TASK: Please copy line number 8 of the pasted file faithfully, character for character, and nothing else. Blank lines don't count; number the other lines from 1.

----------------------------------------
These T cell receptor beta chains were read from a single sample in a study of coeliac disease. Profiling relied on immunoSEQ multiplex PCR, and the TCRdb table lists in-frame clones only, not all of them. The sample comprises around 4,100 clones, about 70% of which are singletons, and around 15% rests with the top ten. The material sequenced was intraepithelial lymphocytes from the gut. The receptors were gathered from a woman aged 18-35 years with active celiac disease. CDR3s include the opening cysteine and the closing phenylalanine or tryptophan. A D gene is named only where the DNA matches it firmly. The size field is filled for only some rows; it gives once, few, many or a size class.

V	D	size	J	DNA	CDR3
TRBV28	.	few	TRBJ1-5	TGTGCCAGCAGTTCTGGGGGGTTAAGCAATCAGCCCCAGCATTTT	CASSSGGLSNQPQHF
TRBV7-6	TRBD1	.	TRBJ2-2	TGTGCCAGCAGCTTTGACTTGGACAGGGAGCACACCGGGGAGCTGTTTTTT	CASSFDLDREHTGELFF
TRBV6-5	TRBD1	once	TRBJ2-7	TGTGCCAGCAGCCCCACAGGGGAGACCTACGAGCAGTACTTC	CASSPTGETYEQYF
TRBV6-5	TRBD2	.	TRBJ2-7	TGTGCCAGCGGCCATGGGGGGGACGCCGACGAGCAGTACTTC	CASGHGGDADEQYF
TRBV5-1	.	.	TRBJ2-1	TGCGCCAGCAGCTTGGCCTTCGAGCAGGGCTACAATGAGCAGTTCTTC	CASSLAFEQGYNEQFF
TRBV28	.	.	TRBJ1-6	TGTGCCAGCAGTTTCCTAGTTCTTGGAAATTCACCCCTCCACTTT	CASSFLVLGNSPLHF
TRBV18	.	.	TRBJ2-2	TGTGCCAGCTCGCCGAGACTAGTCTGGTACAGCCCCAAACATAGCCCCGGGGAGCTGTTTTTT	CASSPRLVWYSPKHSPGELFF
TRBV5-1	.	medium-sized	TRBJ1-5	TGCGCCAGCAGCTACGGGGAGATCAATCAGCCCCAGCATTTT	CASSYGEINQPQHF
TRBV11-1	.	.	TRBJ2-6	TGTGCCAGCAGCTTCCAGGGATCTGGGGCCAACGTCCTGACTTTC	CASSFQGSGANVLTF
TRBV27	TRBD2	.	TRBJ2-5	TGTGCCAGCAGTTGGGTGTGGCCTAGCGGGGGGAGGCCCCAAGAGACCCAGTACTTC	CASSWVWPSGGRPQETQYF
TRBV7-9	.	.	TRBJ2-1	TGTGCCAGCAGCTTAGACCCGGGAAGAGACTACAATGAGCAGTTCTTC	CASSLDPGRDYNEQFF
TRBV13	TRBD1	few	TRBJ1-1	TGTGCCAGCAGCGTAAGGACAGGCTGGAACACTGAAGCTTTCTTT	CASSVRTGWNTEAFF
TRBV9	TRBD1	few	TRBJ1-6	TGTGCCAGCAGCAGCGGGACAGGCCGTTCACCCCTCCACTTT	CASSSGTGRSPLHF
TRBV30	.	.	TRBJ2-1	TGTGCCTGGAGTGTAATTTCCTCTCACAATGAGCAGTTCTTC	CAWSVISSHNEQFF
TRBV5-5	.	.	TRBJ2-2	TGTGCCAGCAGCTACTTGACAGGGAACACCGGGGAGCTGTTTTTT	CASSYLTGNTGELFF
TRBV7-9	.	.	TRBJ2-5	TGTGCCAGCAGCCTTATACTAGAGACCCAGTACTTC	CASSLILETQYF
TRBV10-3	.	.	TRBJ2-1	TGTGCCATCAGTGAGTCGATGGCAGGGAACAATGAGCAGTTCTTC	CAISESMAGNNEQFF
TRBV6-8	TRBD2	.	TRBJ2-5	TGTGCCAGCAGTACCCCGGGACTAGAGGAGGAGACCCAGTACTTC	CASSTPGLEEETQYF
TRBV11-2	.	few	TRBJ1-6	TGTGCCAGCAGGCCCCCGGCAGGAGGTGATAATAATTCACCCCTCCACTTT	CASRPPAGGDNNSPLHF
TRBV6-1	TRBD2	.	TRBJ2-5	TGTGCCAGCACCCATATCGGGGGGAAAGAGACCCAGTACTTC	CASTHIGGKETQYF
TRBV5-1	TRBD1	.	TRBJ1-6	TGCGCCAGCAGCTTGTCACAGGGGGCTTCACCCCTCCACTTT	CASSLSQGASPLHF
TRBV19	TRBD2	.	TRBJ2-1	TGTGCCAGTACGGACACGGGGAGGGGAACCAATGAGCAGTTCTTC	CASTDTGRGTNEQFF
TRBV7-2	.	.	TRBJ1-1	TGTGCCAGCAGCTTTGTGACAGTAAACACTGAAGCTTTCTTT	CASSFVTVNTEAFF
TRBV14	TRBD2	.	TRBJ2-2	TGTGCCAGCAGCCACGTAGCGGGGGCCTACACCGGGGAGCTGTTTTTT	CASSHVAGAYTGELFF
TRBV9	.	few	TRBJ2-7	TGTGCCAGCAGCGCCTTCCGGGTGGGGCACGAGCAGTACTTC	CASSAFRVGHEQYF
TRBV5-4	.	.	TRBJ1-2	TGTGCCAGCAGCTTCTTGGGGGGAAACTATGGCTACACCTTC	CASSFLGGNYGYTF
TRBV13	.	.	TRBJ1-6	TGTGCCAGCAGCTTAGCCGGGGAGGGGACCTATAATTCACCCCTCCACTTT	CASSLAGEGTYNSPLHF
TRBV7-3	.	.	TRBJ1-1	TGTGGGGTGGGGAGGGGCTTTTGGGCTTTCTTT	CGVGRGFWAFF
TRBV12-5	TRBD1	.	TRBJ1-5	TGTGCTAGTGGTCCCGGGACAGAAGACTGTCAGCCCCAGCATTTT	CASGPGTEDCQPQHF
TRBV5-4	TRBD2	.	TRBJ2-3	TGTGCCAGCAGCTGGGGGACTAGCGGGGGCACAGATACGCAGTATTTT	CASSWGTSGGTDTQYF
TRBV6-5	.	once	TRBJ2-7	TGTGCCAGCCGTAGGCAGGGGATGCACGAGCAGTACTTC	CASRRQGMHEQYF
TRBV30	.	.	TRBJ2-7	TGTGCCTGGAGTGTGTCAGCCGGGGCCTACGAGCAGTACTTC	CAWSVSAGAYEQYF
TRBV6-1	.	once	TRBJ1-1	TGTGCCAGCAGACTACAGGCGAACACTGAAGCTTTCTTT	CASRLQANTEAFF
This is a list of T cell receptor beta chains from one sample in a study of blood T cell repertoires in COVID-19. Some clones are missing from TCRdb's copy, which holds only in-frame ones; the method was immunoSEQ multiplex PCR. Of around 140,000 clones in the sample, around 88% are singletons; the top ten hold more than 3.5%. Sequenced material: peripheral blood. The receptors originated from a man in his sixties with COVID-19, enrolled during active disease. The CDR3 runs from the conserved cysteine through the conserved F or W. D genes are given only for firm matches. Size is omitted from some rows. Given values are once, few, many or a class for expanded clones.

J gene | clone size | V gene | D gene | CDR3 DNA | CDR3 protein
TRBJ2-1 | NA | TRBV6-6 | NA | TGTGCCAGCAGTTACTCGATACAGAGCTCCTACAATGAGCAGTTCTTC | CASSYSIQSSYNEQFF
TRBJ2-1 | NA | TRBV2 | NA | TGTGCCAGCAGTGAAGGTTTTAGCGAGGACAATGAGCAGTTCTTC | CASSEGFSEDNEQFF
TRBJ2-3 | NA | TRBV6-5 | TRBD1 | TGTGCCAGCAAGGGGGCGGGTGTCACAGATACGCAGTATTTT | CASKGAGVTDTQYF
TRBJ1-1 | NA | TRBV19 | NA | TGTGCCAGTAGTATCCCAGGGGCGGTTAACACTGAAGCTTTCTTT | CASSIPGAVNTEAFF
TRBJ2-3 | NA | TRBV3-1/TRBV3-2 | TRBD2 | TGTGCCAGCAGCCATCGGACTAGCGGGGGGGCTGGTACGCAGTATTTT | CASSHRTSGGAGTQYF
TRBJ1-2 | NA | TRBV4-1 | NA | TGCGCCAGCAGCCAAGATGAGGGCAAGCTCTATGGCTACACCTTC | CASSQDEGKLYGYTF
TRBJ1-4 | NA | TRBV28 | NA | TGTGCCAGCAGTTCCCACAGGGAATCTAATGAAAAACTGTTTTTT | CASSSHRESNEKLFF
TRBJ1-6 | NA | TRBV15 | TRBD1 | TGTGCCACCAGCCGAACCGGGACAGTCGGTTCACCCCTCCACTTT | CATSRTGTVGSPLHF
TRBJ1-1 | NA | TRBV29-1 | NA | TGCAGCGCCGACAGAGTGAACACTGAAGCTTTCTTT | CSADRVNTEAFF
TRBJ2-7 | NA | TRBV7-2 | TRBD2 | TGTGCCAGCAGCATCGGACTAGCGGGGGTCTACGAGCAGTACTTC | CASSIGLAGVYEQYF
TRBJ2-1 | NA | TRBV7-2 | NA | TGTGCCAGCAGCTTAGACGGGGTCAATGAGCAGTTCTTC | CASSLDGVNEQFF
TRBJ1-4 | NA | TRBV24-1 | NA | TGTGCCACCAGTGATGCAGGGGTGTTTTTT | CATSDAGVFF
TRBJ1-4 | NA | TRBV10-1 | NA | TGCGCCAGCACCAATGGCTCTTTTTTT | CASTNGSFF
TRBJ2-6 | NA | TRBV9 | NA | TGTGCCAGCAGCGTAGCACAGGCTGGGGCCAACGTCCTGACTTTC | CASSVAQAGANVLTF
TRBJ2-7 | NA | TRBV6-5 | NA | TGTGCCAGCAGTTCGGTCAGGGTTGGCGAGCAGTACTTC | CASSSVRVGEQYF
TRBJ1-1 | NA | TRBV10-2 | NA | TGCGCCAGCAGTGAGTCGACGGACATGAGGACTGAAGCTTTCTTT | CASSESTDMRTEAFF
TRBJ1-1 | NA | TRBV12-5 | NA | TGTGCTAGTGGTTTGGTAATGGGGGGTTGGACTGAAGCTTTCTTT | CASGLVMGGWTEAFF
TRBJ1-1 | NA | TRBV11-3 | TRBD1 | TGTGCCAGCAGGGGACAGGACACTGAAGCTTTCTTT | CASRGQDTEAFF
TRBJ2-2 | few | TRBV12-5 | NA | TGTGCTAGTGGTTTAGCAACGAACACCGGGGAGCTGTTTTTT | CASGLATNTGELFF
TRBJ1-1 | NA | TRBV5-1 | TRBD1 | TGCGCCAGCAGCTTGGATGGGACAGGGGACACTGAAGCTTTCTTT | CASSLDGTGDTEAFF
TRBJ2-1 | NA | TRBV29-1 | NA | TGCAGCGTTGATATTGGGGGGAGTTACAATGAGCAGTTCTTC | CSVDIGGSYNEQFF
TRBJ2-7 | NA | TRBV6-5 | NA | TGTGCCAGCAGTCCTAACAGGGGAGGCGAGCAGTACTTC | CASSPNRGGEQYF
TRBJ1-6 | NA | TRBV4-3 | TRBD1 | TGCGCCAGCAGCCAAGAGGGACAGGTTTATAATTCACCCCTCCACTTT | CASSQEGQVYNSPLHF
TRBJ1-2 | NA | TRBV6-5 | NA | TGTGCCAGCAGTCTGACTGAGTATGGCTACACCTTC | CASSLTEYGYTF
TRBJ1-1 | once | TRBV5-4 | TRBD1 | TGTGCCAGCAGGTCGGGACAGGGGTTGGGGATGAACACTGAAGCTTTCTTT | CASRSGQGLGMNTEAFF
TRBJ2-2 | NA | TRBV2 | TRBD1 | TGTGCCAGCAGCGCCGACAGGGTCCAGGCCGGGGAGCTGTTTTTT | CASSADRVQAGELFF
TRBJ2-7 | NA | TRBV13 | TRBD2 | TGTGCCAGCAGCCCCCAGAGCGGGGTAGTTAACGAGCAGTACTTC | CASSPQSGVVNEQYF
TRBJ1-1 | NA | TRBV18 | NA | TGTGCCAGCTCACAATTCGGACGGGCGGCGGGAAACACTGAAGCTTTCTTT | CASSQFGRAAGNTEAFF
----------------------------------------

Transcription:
TRBV28	.	.	TRBJ1-6	TGTGCCAGCAGTTTCCTAGTTCTTGGAAATTCACCCCTCCACTTT	CASSFLVLGNSPLHF